Montesquieu

Usbek to ***


They are always tal­king here about the Constitution.1 The other day I ente­red a home where at once I saw was a fat man of red com­plexion who was saying in a loud voice : I have issued my pas­to­ral,2 I am not about to reply to eve­ry­thing you say ; but read my pas­to­ral, and you will see that in it I have resol­ved all your doubts. It cost me a lot of sweat to write it, he said, put­ting his hand to his fore­head ; I nee­ded all my eru­di­tion, and I had to read many Latin authors. I believe it, said a man who was there, for it is a fine piece of work, and I defy that Jesuit who comes to see you so often to write a bet­ter one. Well, read it then, he rejoi­ned, and you will be bet­ter infor­med on these mat­ters in fif­teen minu­tes than if I had spent two hours tal­king to you about them. That is how he avoi­ded ente­ring into conver­sa­tion and ris­king his self-impor­tance. But as he being pres­sed, he was obli­ged to come out from behind his bar­ri­ca­des, and he began theo­lo­gi­cally to utter nume­rous idio­cies, sup­por­ted by a der­vich who very res­pect­fully replied in kind. When two men who were pre­sent would deny him some prin­ci­ple, he would first say : That is cer­tain ; we have so jud­ged it, and we are infal­li­ble jud­ges.3 And how is it, I asked at that point, that you are infal­li­ble jud­ges ? Do you not see, he rejoi­ned, that the Holy Spirit enligh­tens us ? That is a good thing, I replied ; for given the man­ner in which you have been tal­king all day, I ack­now­ledge that you have great need of being enligh­te­ned.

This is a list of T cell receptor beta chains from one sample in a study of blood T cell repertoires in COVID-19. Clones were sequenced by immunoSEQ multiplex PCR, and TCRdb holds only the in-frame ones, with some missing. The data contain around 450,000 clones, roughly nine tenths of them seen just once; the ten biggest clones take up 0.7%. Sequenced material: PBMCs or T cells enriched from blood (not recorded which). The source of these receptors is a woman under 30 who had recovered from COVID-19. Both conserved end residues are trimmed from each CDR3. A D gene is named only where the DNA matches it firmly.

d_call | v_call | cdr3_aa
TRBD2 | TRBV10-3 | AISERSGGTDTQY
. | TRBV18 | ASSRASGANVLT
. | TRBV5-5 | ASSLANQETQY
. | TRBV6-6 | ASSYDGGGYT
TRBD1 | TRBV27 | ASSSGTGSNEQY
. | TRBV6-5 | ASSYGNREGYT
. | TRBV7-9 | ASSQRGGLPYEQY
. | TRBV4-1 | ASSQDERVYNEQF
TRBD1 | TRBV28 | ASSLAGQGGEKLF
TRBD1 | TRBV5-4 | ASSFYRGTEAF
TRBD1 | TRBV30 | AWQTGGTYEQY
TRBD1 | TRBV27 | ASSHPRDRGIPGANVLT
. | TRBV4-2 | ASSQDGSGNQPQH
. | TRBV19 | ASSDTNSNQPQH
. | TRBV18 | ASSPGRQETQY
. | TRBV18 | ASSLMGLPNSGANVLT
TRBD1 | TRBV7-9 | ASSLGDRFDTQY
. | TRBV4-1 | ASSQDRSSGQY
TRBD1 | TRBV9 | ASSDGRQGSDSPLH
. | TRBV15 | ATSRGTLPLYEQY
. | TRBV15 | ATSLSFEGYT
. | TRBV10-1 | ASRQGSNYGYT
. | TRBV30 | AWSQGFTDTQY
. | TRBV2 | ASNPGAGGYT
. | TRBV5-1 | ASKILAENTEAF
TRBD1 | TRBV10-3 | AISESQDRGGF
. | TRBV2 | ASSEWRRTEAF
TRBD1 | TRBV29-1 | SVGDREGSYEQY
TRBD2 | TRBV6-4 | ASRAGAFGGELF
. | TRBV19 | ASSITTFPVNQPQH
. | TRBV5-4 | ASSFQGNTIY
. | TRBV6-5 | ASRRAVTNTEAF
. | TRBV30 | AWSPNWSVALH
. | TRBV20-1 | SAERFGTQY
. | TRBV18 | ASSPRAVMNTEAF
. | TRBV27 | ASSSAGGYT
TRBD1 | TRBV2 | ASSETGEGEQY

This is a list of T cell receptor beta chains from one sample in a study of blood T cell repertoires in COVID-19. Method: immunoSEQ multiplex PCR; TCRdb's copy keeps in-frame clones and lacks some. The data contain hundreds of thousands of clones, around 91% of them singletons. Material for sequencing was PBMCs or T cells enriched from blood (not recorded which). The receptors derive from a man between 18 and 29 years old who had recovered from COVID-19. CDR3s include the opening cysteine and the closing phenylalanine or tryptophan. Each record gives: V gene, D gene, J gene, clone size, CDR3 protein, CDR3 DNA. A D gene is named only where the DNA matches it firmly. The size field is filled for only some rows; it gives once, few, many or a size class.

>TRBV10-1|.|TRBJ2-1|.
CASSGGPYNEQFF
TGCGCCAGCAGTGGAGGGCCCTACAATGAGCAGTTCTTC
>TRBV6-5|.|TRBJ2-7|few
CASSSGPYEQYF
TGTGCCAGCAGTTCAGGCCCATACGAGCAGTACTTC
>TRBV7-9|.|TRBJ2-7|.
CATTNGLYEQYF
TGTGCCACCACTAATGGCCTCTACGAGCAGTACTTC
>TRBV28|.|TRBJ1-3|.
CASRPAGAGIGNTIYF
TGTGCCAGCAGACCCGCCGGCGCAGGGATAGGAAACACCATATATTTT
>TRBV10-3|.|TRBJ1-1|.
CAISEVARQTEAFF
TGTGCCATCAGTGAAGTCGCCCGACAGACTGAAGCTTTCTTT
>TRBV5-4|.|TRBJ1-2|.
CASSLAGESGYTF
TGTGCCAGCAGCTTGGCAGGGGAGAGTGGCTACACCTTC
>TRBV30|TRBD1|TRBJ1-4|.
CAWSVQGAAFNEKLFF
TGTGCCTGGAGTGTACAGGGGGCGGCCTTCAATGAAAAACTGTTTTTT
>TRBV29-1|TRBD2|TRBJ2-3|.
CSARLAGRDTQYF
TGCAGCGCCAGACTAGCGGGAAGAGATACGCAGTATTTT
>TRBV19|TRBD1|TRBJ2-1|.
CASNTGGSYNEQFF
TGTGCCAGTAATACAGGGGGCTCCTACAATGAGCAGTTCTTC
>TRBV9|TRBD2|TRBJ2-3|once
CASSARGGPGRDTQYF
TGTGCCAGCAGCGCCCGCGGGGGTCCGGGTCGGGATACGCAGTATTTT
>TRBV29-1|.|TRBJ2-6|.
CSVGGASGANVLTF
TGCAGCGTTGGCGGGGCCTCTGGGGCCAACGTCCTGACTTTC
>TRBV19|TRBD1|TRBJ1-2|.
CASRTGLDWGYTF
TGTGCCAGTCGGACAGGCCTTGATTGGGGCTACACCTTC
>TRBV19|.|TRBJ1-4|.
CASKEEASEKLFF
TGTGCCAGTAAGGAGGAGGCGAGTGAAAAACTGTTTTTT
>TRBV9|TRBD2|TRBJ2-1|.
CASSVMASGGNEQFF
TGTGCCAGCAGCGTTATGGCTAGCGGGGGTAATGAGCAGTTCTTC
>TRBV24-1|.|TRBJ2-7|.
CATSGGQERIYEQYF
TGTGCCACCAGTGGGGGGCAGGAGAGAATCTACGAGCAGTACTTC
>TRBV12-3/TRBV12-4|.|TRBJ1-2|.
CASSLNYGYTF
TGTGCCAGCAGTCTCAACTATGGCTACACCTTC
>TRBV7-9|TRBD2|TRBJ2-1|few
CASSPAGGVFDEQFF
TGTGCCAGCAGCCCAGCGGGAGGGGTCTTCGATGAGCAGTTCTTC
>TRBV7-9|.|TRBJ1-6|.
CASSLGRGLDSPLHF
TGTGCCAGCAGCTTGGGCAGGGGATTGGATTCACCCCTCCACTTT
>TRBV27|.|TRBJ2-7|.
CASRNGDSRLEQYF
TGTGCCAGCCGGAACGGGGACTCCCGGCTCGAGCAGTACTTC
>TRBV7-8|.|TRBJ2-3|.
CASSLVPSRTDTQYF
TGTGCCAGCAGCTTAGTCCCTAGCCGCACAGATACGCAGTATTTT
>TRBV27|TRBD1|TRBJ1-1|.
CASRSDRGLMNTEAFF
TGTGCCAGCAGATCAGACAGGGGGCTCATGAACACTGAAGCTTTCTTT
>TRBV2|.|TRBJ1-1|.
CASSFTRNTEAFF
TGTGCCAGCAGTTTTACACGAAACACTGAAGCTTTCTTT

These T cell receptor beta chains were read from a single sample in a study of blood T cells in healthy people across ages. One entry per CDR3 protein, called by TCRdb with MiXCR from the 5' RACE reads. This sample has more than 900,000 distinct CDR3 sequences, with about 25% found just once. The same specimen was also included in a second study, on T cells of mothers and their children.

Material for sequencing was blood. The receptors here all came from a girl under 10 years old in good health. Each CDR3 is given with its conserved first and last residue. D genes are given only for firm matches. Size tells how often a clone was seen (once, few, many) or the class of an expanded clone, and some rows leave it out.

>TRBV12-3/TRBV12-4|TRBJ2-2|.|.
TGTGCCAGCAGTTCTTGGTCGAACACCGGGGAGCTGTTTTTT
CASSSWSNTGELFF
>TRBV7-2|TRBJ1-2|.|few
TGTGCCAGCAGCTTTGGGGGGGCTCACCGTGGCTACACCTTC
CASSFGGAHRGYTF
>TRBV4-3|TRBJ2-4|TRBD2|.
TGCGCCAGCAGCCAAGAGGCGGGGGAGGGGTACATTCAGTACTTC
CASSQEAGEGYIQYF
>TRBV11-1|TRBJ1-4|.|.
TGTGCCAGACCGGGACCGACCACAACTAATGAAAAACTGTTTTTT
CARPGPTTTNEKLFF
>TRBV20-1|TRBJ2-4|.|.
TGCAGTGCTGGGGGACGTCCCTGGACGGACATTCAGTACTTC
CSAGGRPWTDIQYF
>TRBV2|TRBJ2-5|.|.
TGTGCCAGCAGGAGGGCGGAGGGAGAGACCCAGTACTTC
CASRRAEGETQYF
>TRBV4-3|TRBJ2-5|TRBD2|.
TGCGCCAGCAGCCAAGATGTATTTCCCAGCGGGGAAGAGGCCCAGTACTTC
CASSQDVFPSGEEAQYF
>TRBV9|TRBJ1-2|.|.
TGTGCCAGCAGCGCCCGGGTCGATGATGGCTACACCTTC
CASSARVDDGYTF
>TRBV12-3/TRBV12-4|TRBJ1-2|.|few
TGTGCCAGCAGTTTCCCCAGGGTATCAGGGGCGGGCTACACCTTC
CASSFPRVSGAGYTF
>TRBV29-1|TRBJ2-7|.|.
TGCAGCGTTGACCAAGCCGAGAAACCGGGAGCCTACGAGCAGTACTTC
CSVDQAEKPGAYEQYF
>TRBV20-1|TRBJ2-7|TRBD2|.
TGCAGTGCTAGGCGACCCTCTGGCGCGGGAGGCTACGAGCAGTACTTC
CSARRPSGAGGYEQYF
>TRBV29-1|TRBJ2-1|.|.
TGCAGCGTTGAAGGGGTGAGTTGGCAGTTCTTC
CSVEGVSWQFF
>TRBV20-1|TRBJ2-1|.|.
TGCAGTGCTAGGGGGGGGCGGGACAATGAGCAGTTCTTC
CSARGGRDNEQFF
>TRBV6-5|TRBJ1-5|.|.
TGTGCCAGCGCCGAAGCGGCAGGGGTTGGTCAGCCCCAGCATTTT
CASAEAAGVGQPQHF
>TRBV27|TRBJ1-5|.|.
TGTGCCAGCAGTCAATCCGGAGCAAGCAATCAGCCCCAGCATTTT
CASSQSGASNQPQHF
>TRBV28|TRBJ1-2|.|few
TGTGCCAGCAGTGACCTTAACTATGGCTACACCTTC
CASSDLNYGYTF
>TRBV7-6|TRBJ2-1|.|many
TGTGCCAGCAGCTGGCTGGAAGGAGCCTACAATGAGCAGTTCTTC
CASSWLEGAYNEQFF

Paris this 18th day of the moon of Rebiab I, 1717

The bull Unigenitus has already been mentioned in letter 22. It was promulgated by Pope Clement XI on 8 September 1713 in order to help Louis XIV contain Jansenism. Opposition to the bull revived during the Regency ; the controversy continued in episcopal pastorals, in university assemblies, and in flurries of pamphlets. In 1717, four bishops, supported by the assembly of the Sorbonne, appealed against the Constitution to a general counsel of the Church, and were banished from Paris. By royal decree on 7 October 1717, the regent tried in vain to silence the opposing parties. See Lucien Ceyssens and Joseph A. G. Tans, Autour de l’Unigenitus (Louvain : Leuven University Press, 1987).

A bishop’s pastoral was destined to be read from the pulpit at the churches in his diocese. Its purpose was often to condemn a writing judged to be heterodox or impious ; bishops on both sides made use of this tool. This could possibly refer to Fleury, bishop of Fréjus, who had issued one such pastoral against the bull Unigenitus on 6 May 1714. In 1717 Fleury became preceptor of the young king.

The notion of infallibility was an important question in the Constitution debate. The bull required the approval of the bishops because the Gallican Church subordinated the infallibility of the Holy See to that of a general council. Since a minority of the bishops had refused to accept the bull, could the majority be regarded as infallible ?